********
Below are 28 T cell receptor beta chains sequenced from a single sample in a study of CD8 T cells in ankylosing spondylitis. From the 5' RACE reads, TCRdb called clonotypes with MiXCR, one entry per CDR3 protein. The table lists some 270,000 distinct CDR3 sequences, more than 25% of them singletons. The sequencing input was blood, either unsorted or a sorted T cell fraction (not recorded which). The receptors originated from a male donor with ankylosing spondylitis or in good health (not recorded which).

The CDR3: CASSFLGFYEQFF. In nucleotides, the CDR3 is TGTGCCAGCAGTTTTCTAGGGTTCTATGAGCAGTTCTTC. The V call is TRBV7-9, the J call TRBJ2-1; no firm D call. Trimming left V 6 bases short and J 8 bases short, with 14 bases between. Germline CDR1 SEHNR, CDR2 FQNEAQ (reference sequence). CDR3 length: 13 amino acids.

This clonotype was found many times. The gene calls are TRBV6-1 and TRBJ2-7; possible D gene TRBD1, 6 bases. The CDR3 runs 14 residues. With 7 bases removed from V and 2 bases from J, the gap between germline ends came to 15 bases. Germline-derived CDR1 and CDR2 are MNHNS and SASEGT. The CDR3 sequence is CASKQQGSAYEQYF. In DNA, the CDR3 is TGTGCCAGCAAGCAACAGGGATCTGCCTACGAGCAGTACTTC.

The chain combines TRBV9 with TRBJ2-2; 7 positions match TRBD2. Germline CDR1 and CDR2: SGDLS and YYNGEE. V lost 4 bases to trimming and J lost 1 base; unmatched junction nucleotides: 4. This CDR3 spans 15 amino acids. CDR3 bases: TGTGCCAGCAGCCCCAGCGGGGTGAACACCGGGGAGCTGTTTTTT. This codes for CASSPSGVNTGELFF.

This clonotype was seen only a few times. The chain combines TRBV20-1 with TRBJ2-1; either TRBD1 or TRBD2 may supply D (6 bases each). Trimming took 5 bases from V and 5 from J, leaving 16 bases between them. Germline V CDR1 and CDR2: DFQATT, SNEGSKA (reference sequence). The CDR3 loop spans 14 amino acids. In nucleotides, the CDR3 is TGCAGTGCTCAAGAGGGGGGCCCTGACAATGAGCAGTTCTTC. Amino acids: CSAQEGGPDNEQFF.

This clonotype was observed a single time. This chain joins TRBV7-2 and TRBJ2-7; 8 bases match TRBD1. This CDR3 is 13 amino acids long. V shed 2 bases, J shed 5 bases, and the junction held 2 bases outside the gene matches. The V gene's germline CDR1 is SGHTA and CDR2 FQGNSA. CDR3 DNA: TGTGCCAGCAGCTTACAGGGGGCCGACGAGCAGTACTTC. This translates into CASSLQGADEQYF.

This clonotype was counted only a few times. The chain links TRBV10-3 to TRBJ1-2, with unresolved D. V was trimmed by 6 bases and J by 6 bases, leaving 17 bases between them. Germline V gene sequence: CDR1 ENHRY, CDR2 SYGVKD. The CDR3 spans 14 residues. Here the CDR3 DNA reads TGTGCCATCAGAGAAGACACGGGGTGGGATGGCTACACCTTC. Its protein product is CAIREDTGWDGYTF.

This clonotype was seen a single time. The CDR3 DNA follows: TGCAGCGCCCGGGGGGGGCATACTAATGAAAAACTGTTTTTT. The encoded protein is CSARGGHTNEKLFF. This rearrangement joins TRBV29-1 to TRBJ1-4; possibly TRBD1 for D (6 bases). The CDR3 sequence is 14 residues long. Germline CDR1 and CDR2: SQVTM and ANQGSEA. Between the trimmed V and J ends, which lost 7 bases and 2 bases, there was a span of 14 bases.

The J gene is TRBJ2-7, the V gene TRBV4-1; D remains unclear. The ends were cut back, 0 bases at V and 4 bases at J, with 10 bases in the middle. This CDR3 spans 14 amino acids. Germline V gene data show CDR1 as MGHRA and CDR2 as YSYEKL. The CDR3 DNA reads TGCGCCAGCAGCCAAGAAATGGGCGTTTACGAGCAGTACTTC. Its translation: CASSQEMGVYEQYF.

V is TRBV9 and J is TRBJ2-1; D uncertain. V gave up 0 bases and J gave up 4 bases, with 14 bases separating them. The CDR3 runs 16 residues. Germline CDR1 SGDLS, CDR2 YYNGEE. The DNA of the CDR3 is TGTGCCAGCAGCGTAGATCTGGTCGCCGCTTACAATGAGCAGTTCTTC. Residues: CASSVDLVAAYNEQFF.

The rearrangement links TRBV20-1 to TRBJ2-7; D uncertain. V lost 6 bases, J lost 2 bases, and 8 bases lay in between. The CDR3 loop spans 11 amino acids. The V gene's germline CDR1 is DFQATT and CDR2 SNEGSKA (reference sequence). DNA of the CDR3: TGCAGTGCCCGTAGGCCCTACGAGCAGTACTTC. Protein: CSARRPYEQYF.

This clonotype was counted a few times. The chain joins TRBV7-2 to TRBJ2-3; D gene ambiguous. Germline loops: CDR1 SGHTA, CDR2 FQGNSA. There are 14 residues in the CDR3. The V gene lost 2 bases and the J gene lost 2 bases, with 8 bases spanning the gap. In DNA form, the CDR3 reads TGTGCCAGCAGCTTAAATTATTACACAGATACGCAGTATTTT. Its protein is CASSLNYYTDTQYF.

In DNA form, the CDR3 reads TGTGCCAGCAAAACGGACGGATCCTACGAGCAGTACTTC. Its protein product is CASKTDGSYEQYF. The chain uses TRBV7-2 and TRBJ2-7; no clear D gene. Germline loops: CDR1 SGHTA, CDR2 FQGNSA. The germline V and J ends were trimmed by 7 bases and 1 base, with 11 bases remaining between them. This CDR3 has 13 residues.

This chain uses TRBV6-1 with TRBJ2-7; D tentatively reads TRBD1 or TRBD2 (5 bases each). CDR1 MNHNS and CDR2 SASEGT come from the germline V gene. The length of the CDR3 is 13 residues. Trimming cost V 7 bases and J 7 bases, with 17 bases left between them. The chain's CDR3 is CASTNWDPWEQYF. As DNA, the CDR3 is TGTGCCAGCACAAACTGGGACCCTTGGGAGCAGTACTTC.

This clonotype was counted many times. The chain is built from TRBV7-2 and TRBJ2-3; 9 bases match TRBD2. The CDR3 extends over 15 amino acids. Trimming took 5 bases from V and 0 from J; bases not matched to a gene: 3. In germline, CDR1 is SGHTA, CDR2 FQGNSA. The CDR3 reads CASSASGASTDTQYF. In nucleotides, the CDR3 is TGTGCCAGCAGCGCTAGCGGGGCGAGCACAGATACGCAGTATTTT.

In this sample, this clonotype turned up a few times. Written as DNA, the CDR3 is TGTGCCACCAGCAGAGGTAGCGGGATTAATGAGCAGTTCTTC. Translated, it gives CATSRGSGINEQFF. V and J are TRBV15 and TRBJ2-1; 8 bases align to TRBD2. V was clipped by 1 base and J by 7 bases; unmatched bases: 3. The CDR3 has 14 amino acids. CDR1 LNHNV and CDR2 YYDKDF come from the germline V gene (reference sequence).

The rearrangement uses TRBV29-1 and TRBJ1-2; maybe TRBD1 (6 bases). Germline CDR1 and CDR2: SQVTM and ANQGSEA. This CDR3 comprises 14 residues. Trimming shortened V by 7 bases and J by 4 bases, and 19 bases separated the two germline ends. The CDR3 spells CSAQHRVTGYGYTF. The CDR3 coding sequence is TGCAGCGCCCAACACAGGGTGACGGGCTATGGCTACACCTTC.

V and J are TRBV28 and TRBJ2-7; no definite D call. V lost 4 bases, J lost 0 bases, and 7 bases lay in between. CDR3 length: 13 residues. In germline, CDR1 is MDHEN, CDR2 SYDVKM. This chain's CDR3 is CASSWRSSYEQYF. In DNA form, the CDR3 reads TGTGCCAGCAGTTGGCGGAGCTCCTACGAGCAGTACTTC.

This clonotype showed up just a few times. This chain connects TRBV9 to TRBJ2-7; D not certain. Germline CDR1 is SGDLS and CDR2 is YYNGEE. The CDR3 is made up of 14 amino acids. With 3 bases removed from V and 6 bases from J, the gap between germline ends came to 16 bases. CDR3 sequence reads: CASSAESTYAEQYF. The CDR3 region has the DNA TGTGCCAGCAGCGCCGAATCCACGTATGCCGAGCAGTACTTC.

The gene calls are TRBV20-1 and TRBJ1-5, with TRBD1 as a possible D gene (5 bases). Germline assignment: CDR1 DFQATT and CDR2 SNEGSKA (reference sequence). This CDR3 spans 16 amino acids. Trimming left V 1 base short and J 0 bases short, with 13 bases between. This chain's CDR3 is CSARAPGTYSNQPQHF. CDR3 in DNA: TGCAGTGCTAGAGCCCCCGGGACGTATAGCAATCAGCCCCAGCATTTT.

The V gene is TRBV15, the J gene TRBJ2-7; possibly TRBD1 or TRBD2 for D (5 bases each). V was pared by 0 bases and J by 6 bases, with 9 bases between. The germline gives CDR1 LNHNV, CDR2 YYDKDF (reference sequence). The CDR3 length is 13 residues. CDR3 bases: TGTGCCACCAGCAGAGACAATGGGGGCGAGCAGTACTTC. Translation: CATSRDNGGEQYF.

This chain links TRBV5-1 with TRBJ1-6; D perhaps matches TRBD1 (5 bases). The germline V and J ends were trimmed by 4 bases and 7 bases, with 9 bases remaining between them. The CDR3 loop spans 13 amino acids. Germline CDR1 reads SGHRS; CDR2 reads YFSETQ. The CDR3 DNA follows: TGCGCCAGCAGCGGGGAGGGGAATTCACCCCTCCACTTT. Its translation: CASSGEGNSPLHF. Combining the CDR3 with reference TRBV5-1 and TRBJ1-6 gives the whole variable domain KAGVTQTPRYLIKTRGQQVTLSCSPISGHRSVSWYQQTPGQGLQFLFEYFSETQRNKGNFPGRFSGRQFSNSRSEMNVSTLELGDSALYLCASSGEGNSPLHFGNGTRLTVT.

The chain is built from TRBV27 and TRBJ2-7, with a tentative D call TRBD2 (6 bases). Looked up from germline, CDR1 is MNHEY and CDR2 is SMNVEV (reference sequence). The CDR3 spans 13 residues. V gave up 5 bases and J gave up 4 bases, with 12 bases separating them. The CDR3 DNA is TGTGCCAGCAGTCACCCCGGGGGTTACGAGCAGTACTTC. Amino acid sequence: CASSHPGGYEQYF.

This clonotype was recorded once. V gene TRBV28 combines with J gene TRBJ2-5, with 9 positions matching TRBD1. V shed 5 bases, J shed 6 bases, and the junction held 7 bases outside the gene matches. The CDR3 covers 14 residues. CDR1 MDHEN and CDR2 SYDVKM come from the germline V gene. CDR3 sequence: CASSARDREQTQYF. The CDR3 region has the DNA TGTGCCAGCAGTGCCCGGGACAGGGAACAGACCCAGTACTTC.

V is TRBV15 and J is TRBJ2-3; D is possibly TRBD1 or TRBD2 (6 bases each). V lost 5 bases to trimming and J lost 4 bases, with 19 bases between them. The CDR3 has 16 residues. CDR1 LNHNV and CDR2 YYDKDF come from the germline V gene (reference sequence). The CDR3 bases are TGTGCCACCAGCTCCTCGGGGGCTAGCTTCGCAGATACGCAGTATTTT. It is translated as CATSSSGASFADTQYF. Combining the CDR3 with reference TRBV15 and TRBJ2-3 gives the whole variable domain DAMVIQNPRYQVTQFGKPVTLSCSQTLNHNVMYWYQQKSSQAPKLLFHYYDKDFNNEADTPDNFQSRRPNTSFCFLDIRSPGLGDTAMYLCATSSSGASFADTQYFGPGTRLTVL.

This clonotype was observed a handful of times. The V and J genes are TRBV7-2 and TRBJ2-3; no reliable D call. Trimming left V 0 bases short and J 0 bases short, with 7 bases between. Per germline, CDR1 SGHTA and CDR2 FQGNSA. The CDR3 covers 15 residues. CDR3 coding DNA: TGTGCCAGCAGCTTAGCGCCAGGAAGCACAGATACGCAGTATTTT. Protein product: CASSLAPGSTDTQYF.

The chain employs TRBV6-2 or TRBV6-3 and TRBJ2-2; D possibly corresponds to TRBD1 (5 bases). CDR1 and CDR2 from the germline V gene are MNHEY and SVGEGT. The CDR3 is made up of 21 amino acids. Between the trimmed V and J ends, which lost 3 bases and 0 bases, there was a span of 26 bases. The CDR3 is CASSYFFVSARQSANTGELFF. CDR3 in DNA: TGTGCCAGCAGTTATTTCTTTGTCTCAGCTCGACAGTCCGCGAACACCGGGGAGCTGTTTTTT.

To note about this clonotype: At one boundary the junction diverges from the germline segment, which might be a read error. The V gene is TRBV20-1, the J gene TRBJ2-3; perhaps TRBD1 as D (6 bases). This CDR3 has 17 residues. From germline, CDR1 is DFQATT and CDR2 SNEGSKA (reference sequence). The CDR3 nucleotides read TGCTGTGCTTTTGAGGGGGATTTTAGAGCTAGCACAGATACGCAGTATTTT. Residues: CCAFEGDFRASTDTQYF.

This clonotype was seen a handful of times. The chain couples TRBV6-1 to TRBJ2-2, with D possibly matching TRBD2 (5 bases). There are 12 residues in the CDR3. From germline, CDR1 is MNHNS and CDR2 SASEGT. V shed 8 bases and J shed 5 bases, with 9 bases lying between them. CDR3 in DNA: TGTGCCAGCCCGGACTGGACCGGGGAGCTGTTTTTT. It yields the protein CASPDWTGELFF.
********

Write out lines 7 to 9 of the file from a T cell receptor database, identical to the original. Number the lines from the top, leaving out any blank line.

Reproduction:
This clonotype was counted only a few times. The chain links TRBV10-3 to TRBJ1-2, with unresolved D. V was trimmed by 6 bases and J by 6 bases, leaving 17 bases between them. Germline V gene sequence: CDR1 ENHRY, CDR2 SYGVKD. The CDR3 spans 14 residues. Here the CDR3 DNA reads TGTGCCATCAGAGAAGACACGGGGTGGGATGGCTACACCTTC. Its protein product is CAIREDTGWDGYTF.

This clonotype was seen a single time. The CDR3 DNA follows: TGCAGCGCCCGGGGGGGGCATACTAATGAAAAACTGTTTTTT. The encoded protein is CSARGGHTNEKLFF. This rearrangement joins TRBV29-1 to TRBJ1-4; possibly TRBD1 for D (6 bases). The CDR3 sequence is 14 residues long. Germline CDR1 and CDR2: SQVTM and ANQGSEA. Between the trimmed V and J ends, which lost 7 bases and 2 bases, there was a span of 14 bases.

The J gene is TRBJ2-7, the V gene TRBV4-1; D remains unclear. The ends were cut back, 0 bases at V and 4 bases at J, with 10 bases in the middle. This CDR3 spans 14 amino acids. Germline V gene data show CDR1 as MGHRA and CDR2 as YSYEKL. The CDR3 DNA reads TGCGCCAGCAGCCAAGAAATGGGCGTTTACGAGCAGTACTTC. Its translation: CASSQEMGVYEQYF.